Metal-oxide material generates electromechanical stress an order of magnitude above existing materials.The ability to develop a mechanical stress in response to the application of an external electric field has many uses, and characteristic materials are classified as either piezoelectric or electrostrictive. Modern inorganic piezoelectric devices are used for a wide variety of applications from inexpensive speakers and headphones, to sophisticated sonar transducers. Over the last several decades, these materials have become highly reliable and technologically mature, but the magnitude of the mechanical stress they can generate in response to an input electric signal has reached an upper limit.This innovative technology applies Gadolinium-doped Cerium Oxide (Gd-doped CeO2) to piezoelectric and electrostrictive devices and will enable high-performance electromechanical materials with output capabilities an order of magnitude above existing solutions, in excess of 500 MPa. This could facilitate the next generation of many consumer and industrial electronic devices.
- Wide range of personal electronic devices
- Industrial and fine electronics specifically powerful acoustic transducers
- Generate large displacement and large stress simultaneously
- Sensitive and tunable properties
In piezoelectric devices, stress develops due to the deformation of a non-centrosymmetric lattice under the application of an electric field. In commercial electrostrictors, or materials with centrosymmetric lattices and very large dielectric constants, an external electric field distorts the unit cells of the lattice, rendering them locally non-centrosymmetric. In both cases, the electromechanical stress develops due to a small displacement of atoms within each unit cell. Increasing the magnitude of the response would lead to more powerful actuators, and permit a decrease in the operating voltage; therefore, the search for novel mechanisms of electromechanical response in solids remains an important objective for both fundamental and applied science.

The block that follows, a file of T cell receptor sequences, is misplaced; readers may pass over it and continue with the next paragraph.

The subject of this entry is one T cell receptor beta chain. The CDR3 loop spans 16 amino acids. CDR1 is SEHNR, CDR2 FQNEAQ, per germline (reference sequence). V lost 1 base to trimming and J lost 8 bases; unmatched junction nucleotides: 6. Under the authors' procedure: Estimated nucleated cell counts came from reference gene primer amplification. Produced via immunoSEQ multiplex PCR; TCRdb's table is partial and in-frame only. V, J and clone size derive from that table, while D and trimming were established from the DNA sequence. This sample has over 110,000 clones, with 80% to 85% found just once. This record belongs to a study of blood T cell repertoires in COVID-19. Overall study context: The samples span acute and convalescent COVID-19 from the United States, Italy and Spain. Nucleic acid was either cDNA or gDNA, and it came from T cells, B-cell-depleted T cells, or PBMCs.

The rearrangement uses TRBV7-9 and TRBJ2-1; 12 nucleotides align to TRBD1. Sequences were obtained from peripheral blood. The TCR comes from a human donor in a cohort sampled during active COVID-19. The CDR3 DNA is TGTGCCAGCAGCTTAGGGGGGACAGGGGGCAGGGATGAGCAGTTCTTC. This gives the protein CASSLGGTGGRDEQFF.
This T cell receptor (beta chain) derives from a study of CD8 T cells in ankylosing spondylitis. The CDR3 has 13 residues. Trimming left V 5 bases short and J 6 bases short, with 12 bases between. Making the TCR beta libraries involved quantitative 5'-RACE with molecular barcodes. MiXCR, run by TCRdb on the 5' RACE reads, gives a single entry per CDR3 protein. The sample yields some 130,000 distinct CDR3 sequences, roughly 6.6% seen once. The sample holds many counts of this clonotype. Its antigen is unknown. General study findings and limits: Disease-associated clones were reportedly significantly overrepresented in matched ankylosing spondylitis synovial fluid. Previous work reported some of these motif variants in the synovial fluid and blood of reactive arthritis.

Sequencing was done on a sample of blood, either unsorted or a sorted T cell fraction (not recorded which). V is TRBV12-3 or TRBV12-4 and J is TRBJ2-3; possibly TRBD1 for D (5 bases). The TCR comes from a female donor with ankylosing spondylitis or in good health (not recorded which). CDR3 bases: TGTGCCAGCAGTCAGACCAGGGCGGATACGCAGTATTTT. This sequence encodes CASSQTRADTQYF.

We have demonstrated that Gd-doped CeO2, specifically Ce0.8Gd0.2O1.9, can generate stress an order of magnitude greater than the best electromechanically active materials. The large stress develops in response to the rearrangement of cerium-oxygen vacancy pairs and their local environment. This effect is expected to be two-fold; i) an applied electric field results in strain and stress directly, and ii) application of the external electric field affects the elastic modulus of Ce0.8Gd0.2O1.9 by suppressing the chemical strain effect. This is a fundamentally different mechanism than materials currently in use. In this view, Gd-doped CeO2 is representative of a new family of high-performance electromechanical materials.